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Seb Anthony

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Personal Development Planning


With the Introduction of PDP's a few months ago, going through all the benefits with the managers and directors and getting the go-ahead to implement them - i am now struggling with the managers not understanding the importance of setting SMART long term objectives where individuals can see fully where they fit in, what their role to the business objectives are, and how they are going to get there.

I seem to keep hitting a brick wall, it's not really a difficult concept to grasp, especially as i've been through the benefits, and how to do it, what it'll mean to the company if we do it, what would be the alternative if we don't...

Can anyone give some suggestions as to how to help me solve this challange?

Thank you very much, any help is very very much appreciated.

Diane Mooney

4 Responses

  1. Please leave your comments
    Please leave a comment, no matter how long or short it is – i really need your help! Thanks

  2. Do they have their own objectives?
    Hi Diane

    Have these managers been given their own objectives by their line managers?

    If so, when they look in detail at how they’re going to achieve them, the role of their reports should become clear. It then becomes much more personal and perhaps relevant to them. You could do a group exercise looking in detail at one of theirs.
    If they haven’t been given their own objectives, it’s a ‘Do as I say, not as I do’ scenario and you need to start at the top to persuade the directors to not only set objectives but also to support you in the implementation. It sounds like they’ve left it all to you!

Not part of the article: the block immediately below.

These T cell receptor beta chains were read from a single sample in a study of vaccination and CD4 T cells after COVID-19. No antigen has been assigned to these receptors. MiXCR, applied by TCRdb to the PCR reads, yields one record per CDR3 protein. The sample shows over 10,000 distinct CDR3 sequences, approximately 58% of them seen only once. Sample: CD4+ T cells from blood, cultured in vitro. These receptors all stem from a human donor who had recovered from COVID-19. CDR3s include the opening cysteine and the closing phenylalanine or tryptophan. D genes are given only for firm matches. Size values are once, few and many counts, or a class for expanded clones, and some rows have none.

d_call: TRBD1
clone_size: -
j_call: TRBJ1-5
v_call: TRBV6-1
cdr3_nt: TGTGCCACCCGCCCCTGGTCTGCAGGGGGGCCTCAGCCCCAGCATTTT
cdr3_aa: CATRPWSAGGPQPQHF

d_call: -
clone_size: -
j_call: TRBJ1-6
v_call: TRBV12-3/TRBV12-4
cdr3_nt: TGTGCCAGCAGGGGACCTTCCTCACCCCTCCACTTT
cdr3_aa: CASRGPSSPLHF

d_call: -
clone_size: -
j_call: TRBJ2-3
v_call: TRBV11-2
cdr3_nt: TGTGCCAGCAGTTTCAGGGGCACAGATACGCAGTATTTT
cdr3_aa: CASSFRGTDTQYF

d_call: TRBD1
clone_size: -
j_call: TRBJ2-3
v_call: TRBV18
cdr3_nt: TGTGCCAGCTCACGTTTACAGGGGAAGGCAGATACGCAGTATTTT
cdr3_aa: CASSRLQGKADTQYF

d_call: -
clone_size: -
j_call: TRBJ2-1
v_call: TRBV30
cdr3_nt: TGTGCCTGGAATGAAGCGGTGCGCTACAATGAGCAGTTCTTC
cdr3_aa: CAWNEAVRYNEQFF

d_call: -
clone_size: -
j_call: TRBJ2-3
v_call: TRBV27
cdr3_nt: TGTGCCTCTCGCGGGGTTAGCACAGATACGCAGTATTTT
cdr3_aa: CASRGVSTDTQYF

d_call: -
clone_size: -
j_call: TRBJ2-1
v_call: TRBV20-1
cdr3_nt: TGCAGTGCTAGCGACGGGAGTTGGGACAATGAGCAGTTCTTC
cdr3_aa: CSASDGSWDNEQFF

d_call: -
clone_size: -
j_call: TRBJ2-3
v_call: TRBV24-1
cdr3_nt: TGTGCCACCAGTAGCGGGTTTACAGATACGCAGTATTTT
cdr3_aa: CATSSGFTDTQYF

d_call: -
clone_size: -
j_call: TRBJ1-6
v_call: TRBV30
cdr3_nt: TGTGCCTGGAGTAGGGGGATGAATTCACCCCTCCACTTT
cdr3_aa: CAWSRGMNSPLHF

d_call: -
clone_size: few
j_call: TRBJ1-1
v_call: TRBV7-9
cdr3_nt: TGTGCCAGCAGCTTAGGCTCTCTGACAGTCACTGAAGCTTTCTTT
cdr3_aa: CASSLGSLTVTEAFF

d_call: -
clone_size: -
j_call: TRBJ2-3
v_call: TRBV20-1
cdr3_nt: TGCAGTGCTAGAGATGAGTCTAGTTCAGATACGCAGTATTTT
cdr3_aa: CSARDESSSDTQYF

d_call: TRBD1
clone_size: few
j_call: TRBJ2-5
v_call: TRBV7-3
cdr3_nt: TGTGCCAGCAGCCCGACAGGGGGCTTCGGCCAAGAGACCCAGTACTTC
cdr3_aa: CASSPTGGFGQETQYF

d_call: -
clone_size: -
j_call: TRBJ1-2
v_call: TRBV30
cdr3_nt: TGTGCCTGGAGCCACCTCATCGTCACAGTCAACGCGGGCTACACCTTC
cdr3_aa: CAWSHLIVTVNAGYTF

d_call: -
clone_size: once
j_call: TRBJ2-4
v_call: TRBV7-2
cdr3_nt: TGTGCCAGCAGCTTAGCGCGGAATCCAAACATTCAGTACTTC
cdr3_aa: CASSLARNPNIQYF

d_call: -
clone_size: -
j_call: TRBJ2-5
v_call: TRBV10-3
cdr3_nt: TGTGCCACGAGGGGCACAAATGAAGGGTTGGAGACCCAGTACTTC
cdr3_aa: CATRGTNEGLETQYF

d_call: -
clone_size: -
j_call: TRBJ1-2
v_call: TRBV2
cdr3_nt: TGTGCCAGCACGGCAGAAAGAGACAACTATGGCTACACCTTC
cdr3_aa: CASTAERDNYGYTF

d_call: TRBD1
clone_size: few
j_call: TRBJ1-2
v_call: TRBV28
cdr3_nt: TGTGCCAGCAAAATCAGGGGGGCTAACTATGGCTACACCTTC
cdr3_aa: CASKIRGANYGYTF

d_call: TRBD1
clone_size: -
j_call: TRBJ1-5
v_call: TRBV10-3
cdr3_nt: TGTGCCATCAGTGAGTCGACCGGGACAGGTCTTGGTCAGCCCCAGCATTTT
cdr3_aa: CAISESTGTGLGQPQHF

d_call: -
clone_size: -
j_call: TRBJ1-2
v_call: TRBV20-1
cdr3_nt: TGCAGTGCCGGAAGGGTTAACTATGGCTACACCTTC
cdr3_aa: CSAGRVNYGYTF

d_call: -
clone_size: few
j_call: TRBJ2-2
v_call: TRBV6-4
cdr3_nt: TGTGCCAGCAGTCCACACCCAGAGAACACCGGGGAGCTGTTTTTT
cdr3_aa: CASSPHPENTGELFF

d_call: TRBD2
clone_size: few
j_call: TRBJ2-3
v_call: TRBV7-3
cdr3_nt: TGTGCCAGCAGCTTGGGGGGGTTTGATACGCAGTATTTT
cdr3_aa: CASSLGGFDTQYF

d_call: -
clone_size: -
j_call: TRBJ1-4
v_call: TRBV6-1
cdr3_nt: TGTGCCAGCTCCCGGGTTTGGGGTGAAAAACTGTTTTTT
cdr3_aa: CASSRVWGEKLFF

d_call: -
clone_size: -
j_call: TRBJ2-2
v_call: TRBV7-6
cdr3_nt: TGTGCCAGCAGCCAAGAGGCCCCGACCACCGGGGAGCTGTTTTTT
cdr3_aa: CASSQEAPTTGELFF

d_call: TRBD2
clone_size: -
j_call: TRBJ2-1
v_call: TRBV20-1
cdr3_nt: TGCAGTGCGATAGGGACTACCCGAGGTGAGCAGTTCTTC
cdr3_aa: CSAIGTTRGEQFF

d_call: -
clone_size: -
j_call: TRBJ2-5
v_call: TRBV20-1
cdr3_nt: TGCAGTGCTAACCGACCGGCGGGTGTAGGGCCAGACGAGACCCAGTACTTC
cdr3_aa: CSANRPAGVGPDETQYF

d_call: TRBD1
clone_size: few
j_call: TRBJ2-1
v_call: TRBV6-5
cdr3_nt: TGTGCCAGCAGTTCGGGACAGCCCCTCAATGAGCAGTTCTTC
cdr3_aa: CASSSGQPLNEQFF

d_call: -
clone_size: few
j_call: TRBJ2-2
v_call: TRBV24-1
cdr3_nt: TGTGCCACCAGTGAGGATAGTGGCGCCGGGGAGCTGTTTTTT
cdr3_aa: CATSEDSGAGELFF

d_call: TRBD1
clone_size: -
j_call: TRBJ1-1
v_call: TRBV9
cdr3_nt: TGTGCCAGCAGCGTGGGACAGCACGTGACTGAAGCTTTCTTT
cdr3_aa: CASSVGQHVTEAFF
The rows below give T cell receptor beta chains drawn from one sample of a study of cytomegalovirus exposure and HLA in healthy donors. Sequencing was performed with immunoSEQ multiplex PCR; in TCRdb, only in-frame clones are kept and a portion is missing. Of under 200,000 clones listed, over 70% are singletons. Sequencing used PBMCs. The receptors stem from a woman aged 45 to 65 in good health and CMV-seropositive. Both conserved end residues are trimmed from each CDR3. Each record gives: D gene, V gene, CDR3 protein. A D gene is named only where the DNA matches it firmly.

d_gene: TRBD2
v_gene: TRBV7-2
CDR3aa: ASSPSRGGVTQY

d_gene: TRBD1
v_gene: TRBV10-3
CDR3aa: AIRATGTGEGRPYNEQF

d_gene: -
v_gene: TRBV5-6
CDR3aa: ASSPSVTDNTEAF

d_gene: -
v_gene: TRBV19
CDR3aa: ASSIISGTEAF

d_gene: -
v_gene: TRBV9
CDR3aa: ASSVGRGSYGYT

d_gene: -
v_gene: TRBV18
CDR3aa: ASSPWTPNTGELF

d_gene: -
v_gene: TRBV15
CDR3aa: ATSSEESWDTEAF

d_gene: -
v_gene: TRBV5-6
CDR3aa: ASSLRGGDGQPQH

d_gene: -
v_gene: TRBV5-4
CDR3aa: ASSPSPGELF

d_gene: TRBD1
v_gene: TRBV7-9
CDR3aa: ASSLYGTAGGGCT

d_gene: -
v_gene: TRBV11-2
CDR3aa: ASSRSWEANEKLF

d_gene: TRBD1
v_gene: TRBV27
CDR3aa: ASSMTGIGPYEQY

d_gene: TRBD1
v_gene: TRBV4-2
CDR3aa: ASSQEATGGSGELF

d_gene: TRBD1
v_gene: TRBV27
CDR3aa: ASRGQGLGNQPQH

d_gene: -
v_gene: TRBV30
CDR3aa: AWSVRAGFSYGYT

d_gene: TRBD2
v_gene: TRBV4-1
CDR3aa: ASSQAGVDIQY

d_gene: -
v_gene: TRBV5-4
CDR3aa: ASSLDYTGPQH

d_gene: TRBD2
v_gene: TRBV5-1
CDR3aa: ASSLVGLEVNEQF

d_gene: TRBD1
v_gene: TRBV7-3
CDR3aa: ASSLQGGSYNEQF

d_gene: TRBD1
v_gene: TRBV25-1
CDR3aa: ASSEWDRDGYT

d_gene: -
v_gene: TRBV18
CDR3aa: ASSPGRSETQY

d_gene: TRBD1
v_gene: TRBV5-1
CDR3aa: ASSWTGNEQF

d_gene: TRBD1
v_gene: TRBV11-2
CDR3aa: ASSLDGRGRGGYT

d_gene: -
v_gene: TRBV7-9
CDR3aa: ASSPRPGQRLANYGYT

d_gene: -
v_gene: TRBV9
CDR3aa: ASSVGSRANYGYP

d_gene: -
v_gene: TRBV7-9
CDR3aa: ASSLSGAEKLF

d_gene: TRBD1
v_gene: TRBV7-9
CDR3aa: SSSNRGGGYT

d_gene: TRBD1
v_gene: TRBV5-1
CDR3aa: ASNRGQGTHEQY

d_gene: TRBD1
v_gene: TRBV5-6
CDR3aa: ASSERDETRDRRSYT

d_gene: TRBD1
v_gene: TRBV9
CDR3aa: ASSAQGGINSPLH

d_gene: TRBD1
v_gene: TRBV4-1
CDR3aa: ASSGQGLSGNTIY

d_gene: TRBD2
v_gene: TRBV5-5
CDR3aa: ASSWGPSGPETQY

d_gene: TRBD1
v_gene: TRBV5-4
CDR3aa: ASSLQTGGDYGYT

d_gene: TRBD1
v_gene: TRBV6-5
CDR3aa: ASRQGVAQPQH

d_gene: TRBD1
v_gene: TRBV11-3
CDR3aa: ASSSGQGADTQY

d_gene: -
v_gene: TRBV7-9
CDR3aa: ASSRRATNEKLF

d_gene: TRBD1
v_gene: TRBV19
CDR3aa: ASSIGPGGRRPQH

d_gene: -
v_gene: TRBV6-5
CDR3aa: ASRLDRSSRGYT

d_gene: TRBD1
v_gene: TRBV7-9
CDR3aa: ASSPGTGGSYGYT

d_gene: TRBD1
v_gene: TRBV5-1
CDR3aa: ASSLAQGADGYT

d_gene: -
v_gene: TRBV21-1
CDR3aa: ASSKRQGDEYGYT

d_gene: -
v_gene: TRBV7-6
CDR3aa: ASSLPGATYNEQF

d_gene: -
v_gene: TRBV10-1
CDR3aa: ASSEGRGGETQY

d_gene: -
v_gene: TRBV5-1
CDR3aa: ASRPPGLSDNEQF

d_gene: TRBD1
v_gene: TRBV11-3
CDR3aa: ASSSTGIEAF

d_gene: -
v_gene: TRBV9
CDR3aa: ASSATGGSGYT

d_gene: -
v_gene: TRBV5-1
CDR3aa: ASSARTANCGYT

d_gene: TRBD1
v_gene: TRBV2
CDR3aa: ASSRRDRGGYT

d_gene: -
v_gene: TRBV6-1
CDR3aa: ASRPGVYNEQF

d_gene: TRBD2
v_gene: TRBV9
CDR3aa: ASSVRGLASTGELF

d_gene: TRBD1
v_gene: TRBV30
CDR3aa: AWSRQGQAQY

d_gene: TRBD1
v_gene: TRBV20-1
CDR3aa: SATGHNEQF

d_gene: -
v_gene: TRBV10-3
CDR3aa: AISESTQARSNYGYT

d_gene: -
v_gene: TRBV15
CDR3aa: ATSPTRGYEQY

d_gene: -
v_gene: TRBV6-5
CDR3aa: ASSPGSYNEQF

3. Is it the smart or the long term?
    Hi Diane
    I have come across this situation with some of my clients and the first thing I do is work out whether it is a problem with long term planning (eg what is the point, who know what is going to happen) or with SMART (some people, including me just find that using Smart as a starting point doesn’t help my long term planning)
    If it is a case of both I try using other tools to get people thinking more about where they want to go.
    I find Ian Cunningham’s work on self managed learning really helpful at developing the idea of a personal learning plan which builds on where have I been, where am I now and where do I want to go.
    I also use some image cards I have bought and use these to get individuals and teams to think about their future vision. It sounds strange but I have found groups as varied as senior executives, engineers and care workers respond well to firstly visualising in this way their ideas. Then then can start noting down themes, and then structure these into clearer goals.
    Hope this helps, sounds like some unblocking is needed – and I agree that working on the senior team first!

  4. chickens and eggs
    Hi Diane – How frustrating for you! I agree with the other comments about how this all fits in with clarity of objectives etc. I also note that one of your previous comments on mission statements that this doesn’t seem to be part of your company “culture” either.

    Depending on personality types and preferences as well, often language that is meaningful and helpful for one person, is a block and a hindrance to another.

    Individuals need to see something as being meaningful to them within their own view of what’s important. Some people find a structured approach helpful. Others think of it as strait jacket.

    Perhaps to start you could look at it differently. Perhaps just encourage eveyone to have a single item on their PDP that they understand, that their manager understands, and that they report progress against and that they acheive within a specific short time frame would start give the “concept” some reality, and build a collective experience of how it works – and the benfits that come from personal development per se. This is your building block to getting longer term PDPs that can be linked more closely with business performance.


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